The Foro Penal Venezolano, an NGO that tracks detention data stemming from the protests, counts 3,408 total detentions (including 287 minors) as a result of the protests this year. To date, 63 people are still under arrest, while nearly 2,000 were released conditionally pending further proceedings. With armed soldiers patrolling the streets, 2014 was a dangerous year to be a protester in Venezuela:
The emergence of pro-government armed troops during protests was particularly interesting. These groups were documented by Amnesty International as acting violently towards peaceful protesters, often within sight of uniformed security forces. The blurring of the line between official state security officers and pro-government armed civilians also blurred the line between what is acceptable and what is not acceptable when it comes to suppressing protests:
The PSUV is Stagnant and Sick
Regardless of your political orientation, there was one undeniable fact about Hugo Chavez: he had charisma. It’s not uncommon for even opposition-leaning Venezuelans to tell you that Chavez was, at the very least, well-intentioned. The systemic class imbalance that preceded Chavez’s election was an unforgivable reality, and Chavez’s attempts at making things right were admirable.
Chavez has been dead for almost two years, but Maduro and the PSUV are hoping that you won’t realize this. The Supreme and Eternal Commander is alive and well, they’ll say, both in the work of the PSUV and in Maduro. Maduro and the PSUV leadership know that they’re not anywhere near as charismatic as Chavez was, and their only hope to maintain some kind of coherence over the chavista movement is to somehow claim to channel some form of the beloved leader.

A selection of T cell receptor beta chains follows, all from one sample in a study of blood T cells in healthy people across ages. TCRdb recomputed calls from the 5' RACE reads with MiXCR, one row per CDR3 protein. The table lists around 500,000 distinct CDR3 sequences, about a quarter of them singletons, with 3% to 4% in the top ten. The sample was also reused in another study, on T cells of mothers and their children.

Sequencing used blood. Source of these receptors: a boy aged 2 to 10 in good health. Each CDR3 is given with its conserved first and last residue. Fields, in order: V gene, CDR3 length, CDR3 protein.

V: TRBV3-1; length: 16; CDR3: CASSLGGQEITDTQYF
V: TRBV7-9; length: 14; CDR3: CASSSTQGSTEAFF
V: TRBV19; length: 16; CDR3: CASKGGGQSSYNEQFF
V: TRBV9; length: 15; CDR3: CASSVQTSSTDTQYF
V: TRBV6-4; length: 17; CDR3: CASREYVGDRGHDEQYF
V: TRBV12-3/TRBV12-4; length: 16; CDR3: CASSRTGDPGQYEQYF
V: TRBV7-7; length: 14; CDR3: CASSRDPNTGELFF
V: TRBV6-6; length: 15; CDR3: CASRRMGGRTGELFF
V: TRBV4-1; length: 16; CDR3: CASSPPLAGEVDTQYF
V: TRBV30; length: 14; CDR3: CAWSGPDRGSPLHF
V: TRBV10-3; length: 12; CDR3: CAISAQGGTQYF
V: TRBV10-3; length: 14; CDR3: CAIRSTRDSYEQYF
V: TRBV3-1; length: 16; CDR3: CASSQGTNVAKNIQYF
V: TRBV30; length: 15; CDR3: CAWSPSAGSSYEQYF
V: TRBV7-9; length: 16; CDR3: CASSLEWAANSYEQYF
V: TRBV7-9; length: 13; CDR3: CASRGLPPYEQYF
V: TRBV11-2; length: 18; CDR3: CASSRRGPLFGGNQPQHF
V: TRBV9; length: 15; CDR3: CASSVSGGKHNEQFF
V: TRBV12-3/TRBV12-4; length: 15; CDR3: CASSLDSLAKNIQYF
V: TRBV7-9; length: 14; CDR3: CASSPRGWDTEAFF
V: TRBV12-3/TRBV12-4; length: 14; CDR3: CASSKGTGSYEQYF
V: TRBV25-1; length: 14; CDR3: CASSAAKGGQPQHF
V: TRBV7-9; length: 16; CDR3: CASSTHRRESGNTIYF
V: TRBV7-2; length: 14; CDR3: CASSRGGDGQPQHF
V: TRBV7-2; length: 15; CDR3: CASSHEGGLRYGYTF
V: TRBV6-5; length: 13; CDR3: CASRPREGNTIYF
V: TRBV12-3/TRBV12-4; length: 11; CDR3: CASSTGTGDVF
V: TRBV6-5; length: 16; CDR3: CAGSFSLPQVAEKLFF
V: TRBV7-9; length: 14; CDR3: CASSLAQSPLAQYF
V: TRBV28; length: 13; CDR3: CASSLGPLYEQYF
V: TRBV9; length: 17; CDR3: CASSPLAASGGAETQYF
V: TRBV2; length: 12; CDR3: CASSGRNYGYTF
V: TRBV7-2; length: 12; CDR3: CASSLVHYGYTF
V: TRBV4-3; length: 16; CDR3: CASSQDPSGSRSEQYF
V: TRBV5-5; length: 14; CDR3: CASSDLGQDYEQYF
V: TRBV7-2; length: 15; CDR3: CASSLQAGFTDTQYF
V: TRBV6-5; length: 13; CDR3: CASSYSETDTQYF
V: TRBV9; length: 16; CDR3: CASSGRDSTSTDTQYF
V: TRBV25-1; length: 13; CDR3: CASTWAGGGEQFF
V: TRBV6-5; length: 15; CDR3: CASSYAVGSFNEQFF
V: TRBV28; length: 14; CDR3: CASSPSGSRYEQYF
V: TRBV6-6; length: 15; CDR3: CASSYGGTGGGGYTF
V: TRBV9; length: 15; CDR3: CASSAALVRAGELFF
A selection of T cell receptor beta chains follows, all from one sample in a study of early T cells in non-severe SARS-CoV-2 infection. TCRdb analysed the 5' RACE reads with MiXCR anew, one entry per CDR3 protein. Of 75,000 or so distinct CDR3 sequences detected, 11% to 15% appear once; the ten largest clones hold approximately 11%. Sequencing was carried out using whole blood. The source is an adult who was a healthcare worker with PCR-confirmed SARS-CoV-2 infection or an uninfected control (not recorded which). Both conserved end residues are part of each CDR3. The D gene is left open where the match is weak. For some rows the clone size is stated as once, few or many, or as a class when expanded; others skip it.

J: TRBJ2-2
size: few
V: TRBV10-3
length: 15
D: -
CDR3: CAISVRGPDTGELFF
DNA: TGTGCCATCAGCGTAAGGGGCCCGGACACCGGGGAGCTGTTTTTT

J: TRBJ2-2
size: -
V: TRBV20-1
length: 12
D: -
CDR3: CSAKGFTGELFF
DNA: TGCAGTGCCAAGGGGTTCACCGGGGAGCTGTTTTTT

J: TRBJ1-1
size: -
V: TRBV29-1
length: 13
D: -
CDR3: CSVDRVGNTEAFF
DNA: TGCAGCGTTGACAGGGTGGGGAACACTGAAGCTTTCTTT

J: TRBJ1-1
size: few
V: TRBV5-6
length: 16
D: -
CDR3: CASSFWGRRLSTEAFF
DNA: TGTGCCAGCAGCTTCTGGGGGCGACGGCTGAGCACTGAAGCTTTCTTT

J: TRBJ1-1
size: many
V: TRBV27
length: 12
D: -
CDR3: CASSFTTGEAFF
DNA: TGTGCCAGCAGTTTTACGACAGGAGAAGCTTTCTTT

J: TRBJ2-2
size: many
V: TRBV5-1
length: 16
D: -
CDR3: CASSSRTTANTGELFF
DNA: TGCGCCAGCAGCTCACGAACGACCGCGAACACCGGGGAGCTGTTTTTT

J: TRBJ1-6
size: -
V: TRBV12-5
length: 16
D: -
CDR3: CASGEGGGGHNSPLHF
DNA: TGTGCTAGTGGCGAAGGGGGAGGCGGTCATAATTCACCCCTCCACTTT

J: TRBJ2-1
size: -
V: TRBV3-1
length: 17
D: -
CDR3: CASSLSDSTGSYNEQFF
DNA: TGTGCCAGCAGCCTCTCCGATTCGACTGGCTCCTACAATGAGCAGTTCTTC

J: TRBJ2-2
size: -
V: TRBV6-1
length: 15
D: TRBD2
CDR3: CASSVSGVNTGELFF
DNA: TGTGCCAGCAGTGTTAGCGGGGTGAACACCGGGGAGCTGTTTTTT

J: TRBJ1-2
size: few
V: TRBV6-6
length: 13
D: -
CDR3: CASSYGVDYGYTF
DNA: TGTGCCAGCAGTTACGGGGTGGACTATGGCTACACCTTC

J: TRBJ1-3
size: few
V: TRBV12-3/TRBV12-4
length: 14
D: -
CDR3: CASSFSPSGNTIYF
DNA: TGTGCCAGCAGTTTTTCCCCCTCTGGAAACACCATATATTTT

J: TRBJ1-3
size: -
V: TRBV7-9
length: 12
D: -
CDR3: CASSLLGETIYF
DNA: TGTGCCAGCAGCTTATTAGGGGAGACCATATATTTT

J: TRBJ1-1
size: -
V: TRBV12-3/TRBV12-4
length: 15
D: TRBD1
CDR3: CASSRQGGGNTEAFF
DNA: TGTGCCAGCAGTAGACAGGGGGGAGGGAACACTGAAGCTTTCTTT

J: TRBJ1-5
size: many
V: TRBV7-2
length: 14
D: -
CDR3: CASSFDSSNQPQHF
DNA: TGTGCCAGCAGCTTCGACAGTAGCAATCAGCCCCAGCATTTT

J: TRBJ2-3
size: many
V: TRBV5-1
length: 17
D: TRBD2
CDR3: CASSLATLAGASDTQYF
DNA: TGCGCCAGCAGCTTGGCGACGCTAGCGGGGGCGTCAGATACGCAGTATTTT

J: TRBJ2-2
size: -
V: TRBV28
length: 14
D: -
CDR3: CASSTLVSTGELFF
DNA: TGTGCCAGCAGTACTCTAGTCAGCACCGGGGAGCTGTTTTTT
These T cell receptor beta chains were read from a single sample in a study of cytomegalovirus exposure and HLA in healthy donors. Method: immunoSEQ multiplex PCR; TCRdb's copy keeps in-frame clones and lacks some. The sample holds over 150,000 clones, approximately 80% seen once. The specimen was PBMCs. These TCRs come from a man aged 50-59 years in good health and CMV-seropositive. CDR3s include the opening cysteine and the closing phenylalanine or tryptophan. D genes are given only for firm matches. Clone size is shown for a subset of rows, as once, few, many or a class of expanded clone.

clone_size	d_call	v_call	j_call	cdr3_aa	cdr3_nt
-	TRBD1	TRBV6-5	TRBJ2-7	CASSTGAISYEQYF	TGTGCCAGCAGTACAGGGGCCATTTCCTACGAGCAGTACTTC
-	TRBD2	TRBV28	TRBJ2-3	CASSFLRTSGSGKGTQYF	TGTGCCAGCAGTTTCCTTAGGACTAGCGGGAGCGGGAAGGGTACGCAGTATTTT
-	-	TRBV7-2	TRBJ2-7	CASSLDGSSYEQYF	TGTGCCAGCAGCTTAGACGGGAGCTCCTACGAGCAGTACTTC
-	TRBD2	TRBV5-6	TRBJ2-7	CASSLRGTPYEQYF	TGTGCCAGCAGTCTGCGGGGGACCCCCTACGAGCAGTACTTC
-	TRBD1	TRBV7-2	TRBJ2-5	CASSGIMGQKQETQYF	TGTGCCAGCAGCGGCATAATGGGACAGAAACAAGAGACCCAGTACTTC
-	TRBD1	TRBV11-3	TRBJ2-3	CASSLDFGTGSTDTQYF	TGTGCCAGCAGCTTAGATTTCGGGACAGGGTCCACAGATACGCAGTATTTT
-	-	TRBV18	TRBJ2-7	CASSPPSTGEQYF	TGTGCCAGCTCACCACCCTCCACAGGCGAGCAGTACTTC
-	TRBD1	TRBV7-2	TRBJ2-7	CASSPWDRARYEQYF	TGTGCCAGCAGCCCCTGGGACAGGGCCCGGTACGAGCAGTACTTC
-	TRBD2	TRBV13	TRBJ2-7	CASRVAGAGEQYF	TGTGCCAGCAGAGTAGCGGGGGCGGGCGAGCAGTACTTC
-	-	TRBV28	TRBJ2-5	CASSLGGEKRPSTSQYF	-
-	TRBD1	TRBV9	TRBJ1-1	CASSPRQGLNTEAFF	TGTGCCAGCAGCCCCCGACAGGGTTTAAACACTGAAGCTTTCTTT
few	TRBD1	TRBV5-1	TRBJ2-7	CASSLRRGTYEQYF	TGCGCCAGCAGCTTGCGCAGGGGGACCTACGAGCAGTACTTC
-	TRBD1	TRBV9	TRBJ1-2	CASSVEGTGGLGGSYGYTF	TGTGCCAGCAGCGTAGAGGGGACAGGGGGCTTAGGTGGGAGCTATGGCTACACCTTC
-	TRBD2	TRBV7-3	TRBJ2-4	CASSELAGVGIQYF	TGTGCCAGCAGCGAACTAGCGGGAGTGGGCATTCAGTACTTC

But this isn’t the case. Chavez is dead. He is no longer alive. His memory may live on in the minds and hearts of his followers, but Maduro is not Chavez, and a sans-Chavez PSUV is a stagnant and sick creature. Nicmer Evans, an outspoken left-leaning PSUV critic, has argued that one of Chavez’s mistakes was that instead of tearing down the institutionalized problems that plagued Venezuelan politics prior to his arrival, he built the PSUV atop them. The result, Evans argues, is that the PSUV is actually serving to protect and perpetuate these same problems. The corruption and nepotism of old now wear red.
Maduro calls himself “el hijo de Chavez” [Chavez’s son] for a reason. Ask yourself: “Why?”.
2015 Will Be Difficult
Prophecy is a lost art. I can’t be sure what will happen, but I do know that unless the three biggest issues facing Venezuelans are fixed (inflation, scarcity, insecurity), the social unrest we saw this year might very well be back. Maduro likes to say that 2014 will be remembered as the year he defeated the guarimba, but the inherent problems that led to the guarimbas have not been fixed. Whatever peace Venezuela is enjoying now is probably temporary. The issues plaguing Venezuela a real and complex. They will not be fixed with catchphrases. They will not be fixed soon.
Whatever happens, I will be here starting January 1, 2015. Stay tuned.